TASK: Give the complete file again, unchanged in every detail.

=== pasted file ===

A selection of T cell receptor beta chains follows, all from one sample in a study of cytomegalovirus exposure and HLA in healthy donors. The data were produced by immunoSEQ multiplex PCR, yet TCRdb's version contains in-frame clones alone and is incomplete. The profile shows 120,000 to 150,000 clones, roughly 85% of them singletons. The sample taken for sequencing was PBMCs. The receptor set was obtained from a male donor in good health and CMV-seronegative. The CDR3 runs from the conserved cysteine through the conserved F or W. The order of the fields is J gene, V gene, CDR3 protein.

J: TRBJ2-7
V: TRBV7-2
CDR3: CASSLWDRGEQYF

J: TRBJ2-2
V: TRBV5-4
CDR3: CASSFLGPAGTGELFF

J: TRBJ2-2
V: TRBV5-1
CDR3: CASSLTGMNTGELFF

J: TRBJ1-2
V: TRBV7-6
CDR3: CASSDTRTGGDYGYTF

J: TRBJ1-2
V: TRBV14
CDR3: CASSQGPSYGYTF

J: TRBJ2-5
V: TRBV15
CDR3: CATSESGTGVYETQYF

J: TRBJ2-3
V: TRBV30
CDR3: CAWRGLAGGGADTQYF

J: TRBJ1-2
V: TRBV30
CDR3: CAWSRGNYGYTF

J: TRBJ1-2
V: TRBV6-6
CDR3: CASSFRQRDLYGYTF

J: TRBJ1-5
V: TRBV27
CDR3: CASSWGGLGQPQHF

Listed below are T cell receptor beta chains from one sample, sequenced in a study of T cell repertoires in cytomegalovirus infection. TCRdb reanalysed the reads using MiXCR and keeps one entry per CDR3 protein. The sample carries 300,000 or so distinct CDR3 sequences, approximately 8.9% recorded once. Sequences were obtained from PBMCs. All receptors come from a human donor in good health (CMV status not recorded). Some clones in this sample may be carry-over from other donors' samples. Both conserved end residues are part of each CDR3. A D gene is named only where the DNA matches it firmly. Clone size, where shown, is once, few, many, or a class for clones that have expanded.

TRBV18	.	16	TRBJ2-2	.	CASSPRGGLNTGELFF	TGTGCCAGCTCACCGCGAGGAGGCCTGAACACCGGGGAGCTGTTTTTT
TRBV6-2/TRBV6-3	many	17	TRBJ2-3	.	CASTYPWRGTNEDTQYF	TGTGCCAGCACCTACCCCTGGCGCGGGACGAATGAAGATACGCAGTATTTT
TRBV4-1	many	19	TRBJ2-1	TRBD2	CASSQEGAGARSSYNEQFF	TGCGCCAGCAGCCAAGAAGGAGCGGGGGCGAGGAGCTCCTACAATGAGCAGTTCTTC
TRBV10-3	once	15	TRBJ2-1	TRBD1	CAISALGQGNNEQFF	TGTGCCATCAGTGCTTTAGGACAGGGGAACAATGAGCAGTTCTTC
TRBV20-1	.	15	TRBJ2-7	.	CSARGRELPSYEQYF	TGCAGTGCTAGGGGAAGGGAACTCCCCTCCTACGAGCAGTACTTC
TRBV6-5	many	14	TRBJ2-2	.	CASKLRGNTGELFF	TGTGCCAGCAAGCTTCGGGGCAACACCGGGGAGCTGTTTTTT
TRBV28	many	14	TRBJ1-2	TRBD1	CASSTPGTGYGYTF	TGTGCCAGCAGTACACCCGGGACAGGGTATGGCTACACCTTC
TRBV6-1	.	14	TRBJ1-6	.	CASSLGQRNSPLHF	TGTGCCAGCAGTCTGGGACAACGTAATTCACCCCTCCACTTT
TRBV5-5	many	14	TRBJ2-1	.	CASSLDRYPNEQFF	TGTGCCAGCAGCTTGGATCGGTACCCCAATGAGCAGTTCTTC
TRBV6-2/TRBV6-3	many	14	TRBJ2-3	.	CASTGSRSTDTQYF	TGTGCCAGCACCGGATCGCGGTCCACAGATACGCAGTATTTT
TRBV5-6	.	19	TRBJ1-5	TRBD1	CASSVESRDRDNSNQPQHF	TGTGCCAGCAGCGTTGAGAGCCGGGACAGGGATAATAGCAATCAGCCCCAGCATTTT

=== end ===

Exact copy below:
A selection of T cell receptor beta chains follows, all from one sample in a study of cytomegalovirus exposure and HLA in healthy donors. The data were produced by immunoSEQ multiplex PCR, yet TCRdb's version contains in-frame clones alone and is incomplete. The profile shows 120,000 to 150,000 clones, roughly 85% of them singletons. The sample taken for sequencing was PBMCs. The receptor set was obtained from a male donor in good health and CMV-seronegative. The CDR3 runs from the conserved cysteine through the conserved F or W. The order of the fields is J gene, V gene, CDR3 protein.

J: TRBJ2-7
V: TRBV7-2
CDR3: CASSLWDRGEQYF

J: TRBJ2-2
V: TRBV5-4
CDR3: CASSFLGPAGTGELFF

J: TRBJ2-2
V: TRBV5-1
CDR3: CASSLTGMNTGELFF

J: TRBJ1-2
V: TRBV7-6
CDR3: CASSDTRTGGDYGYTF

J: TRBJ1-2
V: TRBV14
CDR3: CASSQGPSYGYTF

J: TRBJ2-5
V: TRBV15
CDR3: CATSESGTGVYETQYF

J: TRBJ2-3
V: TRBV30
CDR3: CAWRGLAGGGADTQYF

J: TRBJ1-2
V: TRBV30
CDR3: CAWSRGNYGYTF

J: TRBJ1-2
V: TRBV6-6
CDR3: CASSFRQRDLYGYTF

J: TRBJ1-5
V: TRBV27
CDR3: CASSWGGLGQPQHF

Listed below are T cell receptor beta chains from one sample, sequenced in a study of T cell repertoires in cytomegalovirus infection. TCRdb reanalysed the reads using MiXCR and keeps one entry per CDR3 protein. The sample carries 300,000 or so distinct CDR3 sequences, approximately 8.9% recorded once. Sequences were obtained from PBMCs. All receptors come from a human donor in good health (CMV status not recorded). Some clones in this sample may be carry-over from other donors' samples. Both conserved end residues are part of each CDR3. A D gene is named only where the DNA matches it firmly. Clone size, where shown, is once, few, many, or a class for clones that have expanded.

TRBV18	.	16	TRBJ2-2	.	CASSPRGGLNTGELFF	TGTGCCAGCTCACCGCGAGGAGGCCTGAACACCGGGGAGCTGTTTTTT
TRBV6-2/TRBV6-3	many	17	TRBJ2-3	.	CASTYPWRGTNEDTQYF	TGTGCCAGCACCTACCCCTGGCGCGGGACGAATGAAGATACGCAGTATTTT
TRBV4-1	many	19	TRBJ2-1	TRBD2	CASSQEGAGARSSYNEQFF	TGCGCCAGCAGCCAAGAAGGAGCGGGGGCGAGGAGCTCCTACAATGAGCAGTTCTTC
TRBV10-3	once	15	TRBJ2-1	TRBD1	CAISALGQGNNEQFF	TGTGCCATCAGTGCTTTAGGACAGGGGAACAATGAGCAGTTCTTC
TRBV20-1	.	15	TRBJ2-7	.	CSARGRELPSYEQYF	TGCAGTGCTAGGGGAAGGGAACTCCCCTCCTACGAGCAGTACTTC
TRBV6-5	many	14	TRBJ2-2	.	CASKLRGNTGELFF	TGTGCCAGCAAGCTTCGGGGCAACACCGGGGAGCTGTTTTTT
TRBV28	many	14	TRBJ1-2	TRBD1	CASSTPGTGYGYTF	TGTGCCAGCAGTACACCCGGGACAGGGTATGGCTACACCTTC
TRBV6-1	.	14	TRBJ1-6	.	CASSLGQRNSPLHF	TGTGCCAGCAGTCTGGGACAACGTAATTCACCCCTCCACTTT
TRBV5-5	many	14	TRBJ2-1	.	CASSLDRYPNEQFF	TGTGCCAGCAGCTTGGATCGGTACCCCAATGAGCAGTTCTTC
TRBV6-2/TRBV6-3	many	14	TRBJ2-3	.	CASTGSRSTDTQYF	TGTGCCAGCACCGGATCGCGGTCCACAGATACGCAGTATTTT
TRBV5-6	.	19	TRBJ1-5	TRBD1	CASSVESRDRDNSNQPQHF	TGTGCCAGCAGCGTTGAGAGCCGGGACAGGGATAATAGCAATCAGCCCCAGCATTTT